I review observations made with the Hubble Space Telescope which have improved our view of both recent (ages ≤1 Gyr) and ancient (ages ≥1 Gyr) star formation histories in dwarf galaxies. The method of reconstructing recent star formation histories has been well tested, and now the major challenge is to build a large database of suitable observations of nearby dwarf irregular galaxies. With the exception of the dSph companions of our Galaxy, questions concerning the ancient star formation histories of nearby galaxies are stymied by a lack of suitably deep imaging observations. The few observations which do exist provide tantalizing evidence of strong evolution in star formation rates. This evolution is likely due to environmental effects, and we may be seeing evidence of the effects of reionization on the star formation histories of dwarf galaxies. Due to its wide field of view and its excellent imaging resolution, the proposed model for SNAP could solve these problems.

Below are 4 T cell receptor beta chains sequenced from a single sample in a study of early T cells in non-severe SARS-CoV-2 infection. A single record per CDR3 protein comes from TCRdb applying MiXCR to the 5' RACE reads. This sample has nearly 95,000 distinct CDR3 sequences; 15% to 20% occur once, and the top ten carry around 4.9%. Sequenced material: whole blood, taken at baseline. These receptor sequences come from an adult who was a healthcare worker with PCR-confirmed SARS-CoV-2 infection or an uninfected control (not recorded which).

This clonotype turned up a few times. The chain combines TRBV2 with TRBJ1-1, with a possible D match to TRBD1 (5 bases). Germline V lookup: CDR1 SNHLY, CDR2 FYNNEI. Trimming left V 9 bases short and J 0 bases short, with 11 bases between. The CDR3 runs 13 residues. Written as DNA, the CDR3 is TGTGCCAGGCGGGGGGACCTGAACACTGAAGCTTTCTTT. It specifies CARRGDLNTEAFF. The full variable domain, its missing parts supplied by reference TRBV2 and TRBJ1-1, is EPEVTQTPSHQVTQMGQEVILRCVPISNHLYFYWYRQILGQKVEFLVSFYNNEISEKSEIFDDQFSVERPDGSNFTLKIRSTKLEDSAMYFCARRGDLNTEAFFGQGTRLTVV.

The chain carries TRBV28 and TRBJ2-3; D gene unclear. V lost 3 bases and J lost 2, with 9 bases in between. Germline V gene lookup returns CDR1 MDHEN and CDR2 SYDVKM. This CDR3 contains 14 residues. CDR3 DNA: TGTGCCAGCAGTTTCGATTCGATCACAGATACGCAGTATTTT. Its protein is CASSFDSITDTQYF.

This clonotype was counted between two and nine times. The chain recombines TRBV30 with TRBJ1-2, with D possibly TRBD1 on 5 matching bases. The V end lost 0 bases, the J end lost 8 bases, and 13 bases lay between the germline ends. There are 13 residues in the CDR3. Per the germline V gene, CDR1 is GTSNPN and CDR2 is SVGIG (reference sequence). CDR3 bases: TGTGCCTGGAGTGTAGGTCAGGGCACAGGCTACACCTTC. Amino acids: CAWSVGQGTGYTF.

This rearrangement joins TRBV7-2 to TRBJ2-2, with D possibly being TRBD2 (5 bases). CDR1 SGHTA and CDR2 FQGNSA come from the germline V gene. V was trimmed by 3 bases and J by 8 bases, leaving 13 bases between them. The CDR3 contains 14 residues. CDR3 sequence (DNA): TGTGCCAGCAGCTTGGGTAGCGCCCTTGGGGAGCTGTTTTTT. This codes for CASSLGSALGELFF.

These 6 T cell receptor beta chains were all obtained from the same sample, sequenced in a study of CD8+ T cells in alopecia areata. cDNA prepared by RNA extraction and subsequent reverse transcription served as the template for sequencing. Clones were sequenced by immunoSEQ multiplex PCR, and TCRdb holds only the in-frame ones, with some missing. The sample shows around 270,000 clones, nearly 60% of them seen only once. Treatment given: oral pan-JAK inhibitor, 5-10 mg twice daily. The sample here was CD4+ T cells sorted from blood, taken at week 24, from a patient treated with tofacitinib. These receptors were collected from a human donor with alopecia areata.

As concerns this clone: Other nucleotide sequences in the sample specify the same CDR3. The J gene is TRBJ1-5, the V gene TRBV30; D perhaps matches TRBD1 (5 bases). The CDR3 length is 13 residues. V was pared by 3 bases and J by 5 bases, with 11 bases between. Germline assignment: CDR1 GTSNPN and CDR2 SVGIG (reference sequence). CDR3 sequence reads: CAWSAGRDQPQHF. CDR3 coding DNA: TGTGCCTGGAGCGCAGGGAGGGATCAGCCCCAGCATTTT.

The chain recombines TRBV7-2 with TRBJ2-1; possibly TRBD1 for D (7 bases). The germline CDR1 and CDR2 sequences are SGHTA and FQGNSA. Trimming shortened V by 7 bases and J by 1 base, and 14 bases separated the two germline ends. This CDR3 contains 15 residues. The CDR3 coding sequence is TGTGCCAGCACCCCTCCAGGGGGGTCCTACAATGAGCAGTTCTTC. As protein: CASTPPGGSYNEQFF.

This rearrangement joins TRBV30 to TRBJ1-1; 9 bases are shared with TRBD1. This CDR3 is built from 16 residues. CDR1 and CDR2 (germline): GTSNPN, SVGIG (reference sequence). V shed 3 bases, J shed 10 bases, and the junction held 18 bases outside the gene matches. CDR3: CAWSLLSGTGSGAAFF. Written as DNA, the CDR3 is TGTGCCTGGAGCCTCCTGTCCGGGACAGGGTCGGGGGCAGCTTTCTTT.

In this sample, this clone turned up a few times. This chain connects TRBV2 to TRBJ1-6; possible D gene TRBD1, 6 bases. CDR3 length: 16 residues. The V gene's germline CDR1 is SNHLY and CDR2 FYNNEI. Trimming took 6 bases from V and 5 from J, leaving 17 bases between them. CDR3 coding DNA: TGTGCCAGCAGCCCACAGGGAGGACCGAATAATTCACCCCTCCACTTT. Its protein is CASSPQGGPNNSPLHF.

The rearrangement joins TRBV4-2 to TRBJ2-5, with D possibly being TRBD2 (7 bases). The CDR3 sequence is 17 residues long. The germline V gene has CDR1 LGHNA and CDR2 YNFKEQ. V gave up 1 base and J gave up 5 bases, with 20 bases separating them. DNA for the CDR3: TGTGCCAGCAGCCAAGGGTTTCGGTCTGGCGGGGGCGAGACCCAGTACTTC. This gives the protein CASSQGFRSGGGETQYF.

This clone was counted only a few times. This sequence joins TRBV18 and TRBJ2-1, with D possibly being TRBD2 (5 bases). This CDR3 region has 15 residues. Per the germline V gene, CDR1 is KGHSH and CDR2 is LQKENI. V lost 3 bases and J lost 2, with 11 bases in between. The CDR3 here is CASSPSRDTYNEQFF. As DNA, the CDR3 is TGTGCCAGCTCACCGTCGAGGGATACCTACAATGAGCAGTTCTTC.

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I thank the conference organizers for inviting me to give this talk and for organizing a very lively conference. This review covers much of the work of a very fruitful collaboration which I am grateful to have been part of. I gratefully acknowledge partial support of my research from a NASA LTSARP Grant No. NAG5-9221 and the University of Minnesota.